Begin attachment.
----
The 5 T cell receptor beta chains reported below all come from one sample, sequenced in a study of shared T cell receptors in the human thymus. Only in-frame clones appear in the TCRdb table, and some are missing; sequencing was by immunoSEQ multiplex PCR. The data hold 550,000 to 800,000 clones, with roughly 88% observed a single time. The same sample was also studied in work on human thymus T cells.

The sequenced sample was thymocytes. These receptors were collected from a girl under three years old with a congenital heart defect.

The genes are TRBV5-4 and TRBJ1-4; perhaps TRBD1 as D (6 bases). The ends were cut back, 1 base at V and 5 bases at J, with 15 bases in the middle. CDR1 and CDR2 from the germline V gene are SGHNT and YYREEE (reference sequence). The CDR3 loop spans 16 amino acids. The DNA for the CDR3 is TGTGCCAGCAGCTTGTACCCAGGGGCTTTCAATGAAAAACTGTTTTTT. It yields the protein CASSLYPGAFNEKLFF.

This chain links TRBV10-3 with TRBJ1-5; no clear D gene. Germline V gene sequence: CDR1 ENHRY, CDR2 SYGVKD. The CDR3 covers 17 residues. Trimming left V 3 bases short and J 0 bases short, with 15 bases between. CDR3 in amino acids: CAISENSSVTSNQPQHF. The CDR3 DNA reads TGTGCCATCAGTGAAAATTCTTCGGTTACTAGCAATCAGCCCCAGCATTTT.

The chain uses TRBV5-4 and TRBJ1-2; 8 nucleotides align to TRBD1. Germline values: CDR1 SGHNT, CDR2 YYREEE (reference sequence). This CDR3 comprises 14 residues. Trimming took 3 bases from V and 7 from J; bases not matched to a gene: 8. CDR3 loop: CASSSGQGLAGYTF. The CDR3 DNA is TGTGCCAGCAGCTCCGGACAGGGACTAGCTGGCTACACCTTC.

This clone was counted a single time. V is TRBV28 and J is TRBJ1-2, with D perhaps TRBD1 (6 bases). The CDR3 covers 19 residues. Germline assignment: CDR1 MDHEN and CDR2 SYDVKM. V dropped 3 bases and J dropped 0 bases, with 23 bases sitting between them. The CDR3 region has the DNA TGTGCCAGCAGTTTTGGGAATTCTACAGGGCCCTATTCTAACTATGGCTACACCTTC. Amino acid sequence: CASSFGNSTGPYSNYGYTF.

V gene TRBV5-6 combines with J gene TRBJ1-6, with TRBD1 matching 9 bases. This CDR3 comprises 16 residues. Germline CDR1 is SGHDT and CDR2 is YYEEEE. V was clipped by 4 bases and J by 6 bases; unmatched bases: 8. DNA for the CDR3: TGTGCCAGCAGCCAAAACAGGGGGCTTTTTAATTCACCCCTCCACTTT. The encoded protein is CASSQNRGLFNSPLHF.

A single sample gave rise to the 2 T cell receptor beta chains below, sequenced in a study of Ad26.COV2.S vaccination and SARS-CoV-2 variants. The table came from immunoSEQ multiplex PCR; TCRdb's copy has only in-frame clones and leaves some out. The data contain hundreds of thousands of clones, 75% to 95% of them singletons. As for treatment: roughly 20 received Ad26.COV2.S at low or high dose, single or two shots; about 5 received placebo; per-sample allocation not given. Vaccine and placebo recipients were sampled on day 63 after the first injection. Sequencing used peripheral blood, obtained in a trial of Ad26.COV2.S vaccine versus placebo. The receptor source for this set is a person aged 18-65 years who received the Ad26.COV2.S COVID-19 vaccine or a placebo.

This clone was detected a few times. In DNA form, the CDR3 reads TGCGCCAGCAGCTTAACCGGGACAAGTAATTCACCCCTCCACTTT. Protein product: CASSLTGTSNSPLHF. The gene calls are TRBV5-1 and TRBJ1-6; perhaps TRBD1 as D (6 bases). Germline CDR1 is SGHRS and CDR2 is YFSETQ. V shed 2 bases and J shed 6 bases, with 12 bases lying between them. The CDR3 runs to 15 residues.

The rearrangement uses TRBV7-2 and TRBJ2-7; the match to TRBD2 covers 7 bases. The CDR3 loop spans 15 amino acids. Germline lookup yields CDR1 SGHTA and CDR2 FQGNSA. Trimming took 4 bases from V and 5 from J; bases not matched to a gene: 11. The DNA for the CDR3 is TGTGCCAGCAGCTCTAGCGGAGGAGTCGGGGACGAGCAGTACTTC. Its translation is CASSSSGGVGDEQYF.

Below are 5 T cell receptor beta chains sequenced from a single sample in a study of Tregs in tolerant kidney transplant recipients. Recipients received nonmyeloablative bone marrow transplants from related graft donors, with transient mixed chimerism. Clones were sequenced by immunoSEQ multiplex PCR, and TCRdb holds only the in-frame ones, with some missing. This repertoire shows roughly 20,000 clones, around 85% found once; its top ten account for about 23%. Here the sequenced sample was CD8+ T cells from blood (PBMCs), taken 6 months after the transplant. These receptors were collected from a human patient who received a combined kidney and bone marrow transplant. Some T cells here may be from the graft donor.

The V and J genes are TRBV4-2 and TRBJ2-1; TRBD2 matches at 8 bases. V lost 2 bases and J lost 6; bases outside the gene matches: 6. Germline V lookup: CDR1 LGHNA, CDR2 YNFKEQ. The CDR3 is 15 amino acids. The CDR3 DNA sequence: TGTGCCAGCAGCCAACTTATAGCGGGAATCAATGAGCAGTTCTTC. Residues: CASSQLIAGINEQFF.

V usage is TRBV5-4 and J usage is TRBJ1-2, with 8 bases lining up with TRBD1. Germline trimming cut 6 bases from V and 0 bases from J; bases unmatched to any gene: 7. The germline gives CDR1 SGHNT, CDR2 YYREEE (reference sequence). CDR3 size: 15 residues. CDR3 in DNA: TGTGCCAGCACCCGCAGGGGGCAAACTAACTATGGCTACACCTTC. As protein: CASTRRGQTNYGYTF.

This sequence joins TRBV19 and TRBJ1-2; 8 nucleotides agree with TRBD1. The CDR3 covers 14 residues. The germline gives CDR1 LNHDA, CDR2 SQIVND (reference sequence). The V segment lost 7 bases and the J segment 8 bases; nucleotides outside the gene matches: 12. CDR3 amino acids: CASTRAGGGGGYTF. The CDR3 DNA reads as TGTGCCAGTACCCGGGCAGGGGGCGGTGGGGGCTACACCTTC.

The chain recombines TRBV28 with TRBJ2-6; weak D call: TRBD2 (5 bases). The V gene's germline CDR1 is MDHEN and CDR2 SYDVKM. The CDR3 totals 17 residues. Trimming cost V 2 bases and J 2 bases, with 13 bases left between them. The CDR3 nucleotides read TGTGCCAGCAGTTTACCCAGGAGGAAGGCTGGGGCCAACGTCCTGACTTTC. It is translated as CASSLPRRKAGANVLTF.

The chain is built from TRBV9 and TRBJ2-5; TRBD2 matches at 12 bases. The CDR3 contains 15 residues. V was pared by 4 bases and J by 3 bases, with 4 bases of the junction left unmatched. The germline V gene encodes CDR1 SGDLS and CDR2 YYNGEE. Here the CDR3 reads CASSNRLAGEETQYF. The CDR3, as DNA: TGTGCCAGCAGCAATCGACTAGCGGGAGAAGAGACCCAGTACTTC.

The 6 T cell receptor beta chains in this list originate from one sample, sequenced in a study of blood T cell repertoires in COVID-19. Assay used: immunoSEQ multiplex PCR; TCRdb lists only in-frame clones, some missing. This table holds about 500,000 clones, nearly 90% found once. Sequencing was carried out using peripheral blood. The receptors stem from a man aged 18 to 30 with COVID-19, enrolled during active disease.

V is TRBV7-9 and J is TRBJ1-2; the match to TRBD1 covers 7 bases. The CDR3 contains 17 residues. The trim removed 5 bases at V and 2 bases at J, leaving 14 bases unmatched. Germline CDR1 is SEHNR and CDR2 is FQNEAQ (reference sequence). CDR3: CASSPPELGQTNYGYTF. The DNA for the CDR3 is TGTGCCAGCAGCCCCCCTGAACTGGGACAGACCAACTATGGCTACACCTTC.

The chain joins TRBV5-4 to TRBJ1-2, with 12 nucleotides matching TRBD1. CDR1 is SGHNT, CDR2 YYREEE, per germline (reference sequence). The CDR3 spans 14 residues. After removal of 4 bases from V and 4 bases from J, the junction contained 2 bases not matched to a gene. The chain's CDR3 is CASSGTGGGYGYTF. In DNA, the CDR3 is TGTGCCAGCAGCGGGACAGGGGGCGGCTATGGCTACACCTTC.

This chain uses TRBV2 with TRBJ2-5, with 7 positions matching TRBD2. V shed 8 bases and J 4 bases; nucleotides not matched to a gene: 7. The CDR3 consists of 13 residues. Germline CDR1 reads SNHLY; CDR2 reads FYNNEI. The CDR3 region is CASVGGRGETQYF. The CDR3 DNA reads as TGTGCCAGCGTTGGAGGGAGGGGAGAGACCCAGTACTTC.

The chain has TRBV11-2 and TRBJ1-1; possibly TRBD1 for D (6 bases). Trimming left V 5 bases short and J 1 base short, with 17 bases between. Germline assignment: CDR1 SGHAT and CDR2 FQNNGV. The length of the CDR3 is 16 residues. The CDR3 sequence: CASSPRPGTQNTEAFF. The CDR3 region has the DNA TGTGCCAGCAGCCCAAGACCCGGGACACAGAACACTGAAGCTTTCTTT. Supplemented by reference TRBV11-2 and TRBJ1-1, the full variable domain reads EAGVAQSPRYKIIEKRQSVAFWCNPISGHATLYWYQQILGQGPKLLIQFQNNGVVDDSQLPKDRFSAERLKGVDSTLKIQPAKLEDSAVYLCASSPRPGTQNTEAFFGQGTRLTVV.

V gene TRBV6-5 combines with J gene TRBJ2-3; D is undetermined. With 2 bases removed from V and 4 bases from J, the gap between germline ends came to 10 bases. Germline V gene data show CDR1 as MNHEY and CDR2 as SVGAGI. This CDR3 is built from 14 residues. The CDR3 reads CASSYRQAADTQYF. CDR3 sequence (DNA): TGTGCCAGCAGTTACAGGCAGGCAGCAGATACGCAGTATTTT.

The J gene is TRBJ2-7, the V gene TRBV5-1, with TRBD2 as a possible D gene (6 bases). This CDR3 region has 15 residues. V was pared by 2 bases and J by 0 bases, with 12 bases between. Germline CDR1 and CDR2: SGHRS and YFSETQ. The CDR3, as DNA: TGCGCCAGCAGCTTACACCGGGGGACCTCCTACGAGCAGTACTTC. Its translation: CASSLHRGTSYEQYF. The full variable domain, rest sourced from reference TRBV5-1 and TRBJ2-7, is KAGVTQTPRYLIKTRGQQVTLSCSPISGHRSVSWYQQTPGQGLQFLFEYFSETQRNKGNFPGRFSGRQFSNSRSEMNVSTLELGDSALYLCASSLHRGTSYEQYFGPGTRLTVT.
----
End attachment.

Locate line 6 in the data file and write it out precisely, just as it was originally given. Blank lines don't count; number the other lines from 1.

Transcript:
This clone was counted a single time. V is TRBV28 and J is TRBJ1-2, with D perhaps TRBD1 (6 bases). The CDR3 covers 19 residues. Germline assignment: CDR1 MDHEN and CDR2 SYDVKM. V dropped 3 bases and J dropped 0 bases, with 23 bases sitting between them. The CDR3 region has the DNA TGTGCCAGCAGTTTTGGGAATTCTACAGGGCCCTATTCTAACTATGGCTACACCTTC. Amino acid sequence: CASSFGNSTGPYSNYGYTF.